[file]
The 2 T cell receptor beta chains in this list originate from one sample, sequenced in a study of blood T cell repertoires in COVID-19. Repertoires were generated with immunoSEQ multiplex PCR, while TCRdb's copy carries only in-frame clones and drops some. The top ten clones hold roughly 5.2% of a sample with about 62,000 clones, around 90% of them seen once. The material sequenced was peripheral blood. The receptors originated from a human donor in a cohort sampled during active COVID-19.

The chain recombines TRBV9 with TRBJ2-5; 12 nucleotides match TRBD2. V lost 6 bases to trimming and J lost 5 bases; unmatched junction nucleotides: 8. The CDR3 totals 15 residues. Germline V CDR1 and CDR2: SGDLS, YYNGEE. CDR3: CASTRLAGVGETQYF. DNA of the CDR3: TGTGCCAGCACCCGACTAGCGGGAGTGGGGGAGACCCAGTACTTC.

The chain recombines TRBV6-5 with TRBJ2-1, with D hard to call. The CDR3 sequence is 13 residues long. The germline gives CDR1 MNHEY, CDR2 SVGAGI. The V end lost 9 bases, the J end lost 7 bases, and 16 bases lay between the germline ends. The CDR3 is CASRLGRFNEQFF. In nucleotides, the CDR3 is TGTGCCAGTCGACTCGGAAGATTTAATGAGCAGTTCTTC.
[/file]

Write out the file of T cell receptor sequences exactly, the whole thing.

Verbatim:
The 2 T cell receptor beta chains in this list originate from one sample, sequenced in a study of blood T cell repertoires in COVID-19. Repertoires were generated with immunoSEQ multiplex PCR, while TCRdb's copy carries only in-frame clones and drops some. The top ten clones hold roughly 5.2% of a sample with about 62,000 clones, around 90% of them seen once. The material sequenced was peripheral blood. The receptors originated from a human donor in a cohort sampled during active COVID-19.

The chain recombines TRBV9 with TRBJ2-5; 12 nucleotides match TRBD2. V lost 6 bases to trimming and J lost 5 bases; unmatched junction nucleotides: 8. The CDR3 totals 15 residues. Germline V CDR1 and CDR2: SGDLS, YYNGEE. CDR3: CASTRLAGVGETQYF. DNA of the CDR3: TGTGCCAGCACCCGACTAGCGGGAGTGGGGGAGACCCAGTACTTC.

The chain recombines TRBV6-5 with TRBJ2-1, with D hard to call. The CDR3 sequence is 13 residues long. The germline gives CDR1 MNHEY, CDR2 SVGAGI. The V end lost 9 bases, the J end lost 7 bases, and 16 bases lay between the germline ends. The CDR3 is CASRLGRFNEQFF. In nucleotides, the CDR3 is TGTGCCAGTCGACTCGGAAGATTTAATGAGCAGTTCTTC.